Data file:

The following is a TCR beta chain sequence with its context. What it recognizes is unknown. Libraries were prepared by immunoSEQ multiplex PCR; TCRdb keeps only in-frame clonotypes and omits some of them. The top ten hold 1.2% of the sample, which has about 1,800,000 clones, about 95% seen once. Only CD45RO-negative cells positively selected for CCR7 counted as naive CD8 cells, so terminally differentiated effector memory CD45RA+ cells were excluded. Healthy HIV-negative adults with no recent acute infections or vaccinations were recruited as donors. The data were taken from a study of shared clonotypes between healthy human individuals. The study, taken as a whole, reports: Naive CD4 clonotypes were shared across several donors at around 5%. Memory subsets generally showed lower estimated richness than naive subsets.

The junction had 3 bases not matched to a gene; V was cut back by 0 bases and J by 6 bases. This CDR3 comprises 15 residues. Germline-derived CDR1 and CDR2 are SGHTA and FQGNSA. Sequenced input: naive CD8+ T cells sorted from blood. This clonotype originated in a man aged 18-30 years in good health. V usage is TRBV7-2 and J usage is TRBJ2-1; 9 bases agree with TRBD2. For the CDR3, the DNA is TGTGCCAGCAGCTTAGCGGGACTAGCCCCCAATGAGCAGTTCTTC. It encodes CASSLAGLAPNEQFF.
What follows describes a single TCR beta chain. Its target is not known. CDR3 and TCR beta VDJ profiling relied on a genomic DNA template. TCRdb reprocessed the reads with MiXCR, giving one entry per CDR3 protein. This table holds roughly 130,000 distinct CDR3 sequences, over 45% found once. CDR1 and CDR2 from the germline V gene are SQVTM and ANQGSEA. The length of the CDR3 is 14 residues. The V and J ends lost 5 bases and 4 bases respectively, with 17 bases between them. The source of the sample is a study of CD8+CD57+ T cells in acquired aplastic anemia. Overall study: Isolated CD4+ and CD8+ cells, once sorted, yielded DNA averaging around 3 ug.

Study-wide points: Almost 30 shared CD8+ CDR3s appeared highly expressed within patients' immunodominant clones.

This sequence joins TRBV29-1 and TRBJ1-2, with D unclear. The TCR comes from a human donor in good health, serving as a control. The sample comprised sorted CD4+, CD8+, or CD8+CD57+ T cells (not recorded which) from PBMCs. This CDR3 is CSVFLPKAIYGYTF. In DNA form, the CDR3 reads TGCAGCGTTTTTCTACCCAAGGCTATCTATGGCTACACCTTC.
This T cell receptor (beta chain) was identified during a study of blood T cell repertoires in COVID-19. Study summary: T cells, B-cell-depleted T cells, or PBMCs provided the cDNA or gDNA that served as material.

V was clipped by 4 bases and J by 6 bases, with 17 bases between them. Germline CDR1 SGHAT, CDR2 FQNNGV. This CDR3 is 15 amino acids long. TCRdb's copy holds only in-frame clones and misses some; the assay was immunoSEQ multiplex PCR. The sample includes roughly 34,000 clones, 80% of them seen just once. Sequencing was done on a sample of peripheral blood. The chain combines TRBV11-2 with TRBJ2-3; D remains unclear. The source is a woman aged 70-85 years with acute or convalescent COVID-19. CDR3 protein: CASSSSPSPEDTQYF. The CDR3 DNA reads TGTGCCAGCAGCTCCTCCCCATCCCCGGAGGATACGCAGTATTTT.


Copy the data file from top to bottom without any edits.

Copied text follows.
The following is a TCR beta chain sequence with its context. What it recognizes is unknown. Libraries were prepared by immunoSEQ multiplex PCR; TCRdb keeps only in-frame clonotypes and omits some of them. The top ten hold 1.2% of the sample, which has about 1,800,000 clones, about 95% seen once. Only CD45RO-negative cells positively selected for CCR7 counted as naive CD8 cells, so terminally differentiated effector memory CD45RA+ cells were excluded. Healthy HIV-negative adults with no recent acute infections or vaccinations were recruited as donors. The data were taken from a study of shared clonotypes between healthy human individuals. The study, taken as a whole, reports: Naive CD4 clonotypes were shared across several donors at around 5%. Memory subsets generally showed lower estimated richness than naive subsets.

The junction had 3 bases not matched to a gene; V was cut back by 0 bases and J by 6 bases. This CDR3 comprises 15 residues. Germline-derived CDR1 and CDR2 are SGHTA and FQGNSA. Sequenced input: naive CD8+ T cells sorted from blood. This clonotype originated in a man aged 18-30 years in good health. V usage is TRBV7-2 and J usage is TRBJ2-1; 9 bases agree with TRBD2. For the CDR3, the DNA is TGTGCCAGCAGCTTAGCGGGACTAGCCCCCAATGAGCAGTTCTTC. It encodes CASSLAGLAPNEQFF.
What follows describes a single TCR beta chain. Its target is not known. CDR3 and TCR beta VDJ profiling relied on a genomic DNA template. TCRdb reprocessed the reads with MiXCR, giving one entry per CDR3 protein. This table holds roughly 130,000 distinct CDR3 sequences, over 45% found once. CDR1 and CDR2 from the germline V gene are SQVTM and ANQGSEA. The length of the CDR3 is 14 residues. The V and J ends lost 5 bases and 4 bases respectively, with 17 bases between them. The source of the sample is a study of CD8+CD57+ T cells in acquired aplastic anemia. Overall study: Isolated CD4+ and CD8+ cells, once sorted, yielded DNA averaging around 3 ug.

Study-wide points: Almost 30 shared CD8+ CDR3s appeared highly expressed within patients' immunodominant clones.

This sequence joins TRBV29-1 and TRBJ1-2, with D unclear. The TCR comes from a human donor in good health, serving as a control. The sample comprised sorted CD4+, CD8+, or CD8+CD57+ T cells (not recorded which) from PBMCs. This CDR3 is CSVFLPKAIYGYTF. In DNA form, the CDR3 reads TGCAGCGTTTTTCTACCCAAGGCTATCTATGGCTACACCTTC.
This T cell receptor (beta chain) was identified during a study of blood T cell repertoires in COVID-19. Study summary: T cells, B-cell-depleted T cells, or PBMCs provided the cDNA or gDNA that served as material.

V was clipped by 4 bases and J by 6 bases, with 17 bases between them. Germline CDR1 SGHAT, CDR2 FQNNGV. This CDR3 is 15 amino acids long. TCRdb's copy holds only in-frame clones and misses some; the assay was immunoSEQ multiplex PCR. The sample includes roughly 34,000 clones, 80% of them seen just once. Sequencing was done on a sample of peripheral blood. The chain combines TRBV11-2 with TRBJ2-3; D remains unclear. The source is a woman aged 70-85 years with acute or convalescent COVID-19. CDR3 protein: CASSSSPSPEDTQYF. The CDR3 DNA reads TGTGCCAGCAGCTCCTCCCCATCCCCGGAGGATACGCAGTATTTT.